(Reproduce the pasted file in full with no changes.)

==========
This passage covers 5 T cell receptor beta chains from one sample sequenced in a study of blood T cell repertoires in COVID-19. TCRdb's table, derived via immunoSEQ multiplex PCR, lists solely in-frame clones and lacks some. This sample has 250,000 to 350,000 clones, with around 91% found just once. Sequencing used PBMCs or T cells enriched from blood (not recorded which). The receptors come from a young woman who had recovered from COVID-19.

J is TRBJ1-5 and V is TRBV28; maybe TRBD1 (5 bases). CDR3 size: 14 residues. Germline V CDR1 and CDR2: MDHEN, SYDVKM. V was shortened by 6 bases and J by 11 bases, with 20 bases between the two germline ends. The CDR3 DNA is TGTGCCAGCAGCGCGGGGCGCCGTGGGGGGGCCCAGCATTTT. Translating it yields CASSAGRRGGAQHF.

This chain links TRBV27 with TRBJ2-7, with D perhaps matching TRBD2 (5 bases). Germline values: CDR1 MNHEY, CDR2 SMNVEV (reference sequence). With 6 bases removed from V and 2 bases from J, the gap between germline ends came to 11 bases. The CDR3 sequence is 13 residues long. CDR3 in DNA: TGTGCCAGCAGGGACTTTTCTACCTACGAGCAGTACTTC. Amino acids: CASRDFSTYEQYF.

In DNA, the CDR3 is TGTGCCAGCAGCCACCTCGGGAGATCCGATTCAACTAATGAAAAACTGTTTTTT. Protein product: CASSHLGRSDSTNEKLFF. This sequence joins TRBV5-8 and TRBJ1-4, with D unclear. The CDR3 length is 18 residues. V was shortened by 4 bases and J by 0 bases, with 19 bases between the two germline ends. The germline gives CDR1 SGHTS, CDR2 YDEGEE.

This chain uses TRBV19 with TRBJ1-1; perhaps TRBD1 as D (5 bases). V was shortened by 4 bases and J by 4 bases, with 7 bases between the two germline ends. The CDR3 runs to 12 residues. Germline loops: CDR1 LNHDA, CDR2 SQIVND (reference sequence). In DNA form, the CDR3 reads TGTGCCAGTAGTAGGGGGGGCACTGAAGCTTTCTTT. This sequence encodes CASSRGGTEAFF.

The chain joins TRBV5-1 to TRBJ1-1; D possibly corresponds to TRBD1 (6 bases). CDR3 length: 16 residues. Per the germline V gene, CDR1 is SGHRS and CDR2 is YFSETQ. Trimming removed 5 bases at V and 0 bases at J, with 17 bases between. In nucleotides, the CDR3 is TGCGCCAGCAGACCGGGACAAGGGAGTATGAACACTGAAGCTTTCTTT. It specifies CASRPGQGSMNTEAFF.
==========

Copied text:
This passage covers 5 T cell receptor beta chains from one sample sequenced in a study of blood T cell repertoires in COVID-19. TCRdb's table, derived via immunoSEQ multiplex PCR, lists solely in-frame clones and lacks some. This sample has 250,000 to 350,000 clones, with around 91% found just once. Sequencing used PBMCs or T cells enriched from blood (not recorded which). The receptors come from a young woman who had recovered from COVID-19.

J is TRBJ1-5 and V is TRBV28; maybe TRBD1 (5 bases). CDR3 size: 14 residues. Germline V CDR1 and CDR2: MDHEN, SYDVKM. V was shortened by 6 bases and J by 11 bases, with 20 bases between the two germline ends. The CDR3 DNA is TGTGCCAGCAGCGCGGGGCGCCGTGGGGGGGCCCAGCATTTT. Translating it yields CASSAGRRGGAQHF.

This chain links TRBV27 with TRBJ2-7, with D perhaps matching TRBD2 (5 bases). Germline values: CDR1 MNHEY, CDR2 SMNVEV (reference sequence). With 6 bases removed from V and 2 bases from J, the gap between germline ends came to 11 bases. The CDR3 sequence is 13 residues long. CDR3 in DNA: TGTGCCAGCAGGGACTTTTCTACCTACGAGCAGTACTTC. Amino acids: CASRDFSTYEQYF.

In DNA, the CDR3 is TGTGCCAGCAGCCACCTCGGGAGATCCGATTCAACTAATGAAAAACTGTTTTTT. Protein product: CASSHLGRSDSTNEKLFF. This sequence joins TRBV5-8 and TRBJ1-4, with D unclear. The CDR3 length is 18 residues. V was shortened by 4 bases and J by 0 bases, with 19 bases between the two germline ends. The germline gives CDR1 SGHTS, CDR2 YDEGEE.

This chain uses TRBV19 with TRBJ1-1; perhaps TRBD1 as D (5 bases). V was shortened by 4 bases and J by 4 bases, with 7 bases between the two germline ends. The CDR3 runs to 12 residues. Germline loops: CDR1 LNHDA, CDR2 SQIVND (reference sequence). In DNA form, the CDR3 reads TGTGCCAGTAGTAGGGGGGGCACTGAAGCTTTCTTT. This sequence encodes CASSRGGTEAFF.

The chain joins TRBV5-1 to TRBJ1-1; D possibly corresponds to TRBD1 (6 bases). CDR3 length: 16 residues. Per the germline V gene, CDR1 is SGHRS and CDR2 is YFSETQ. Trimming removed 5 bases at V and 0 bases at J, with 17 bases between. In nucleotides, the CDR3 is TGCGCCAGCAGACCGGGACAAGGGAGTATGAACACTGAAGCTTTCTTT. It specifies CASRPGQGSMNTEAFF.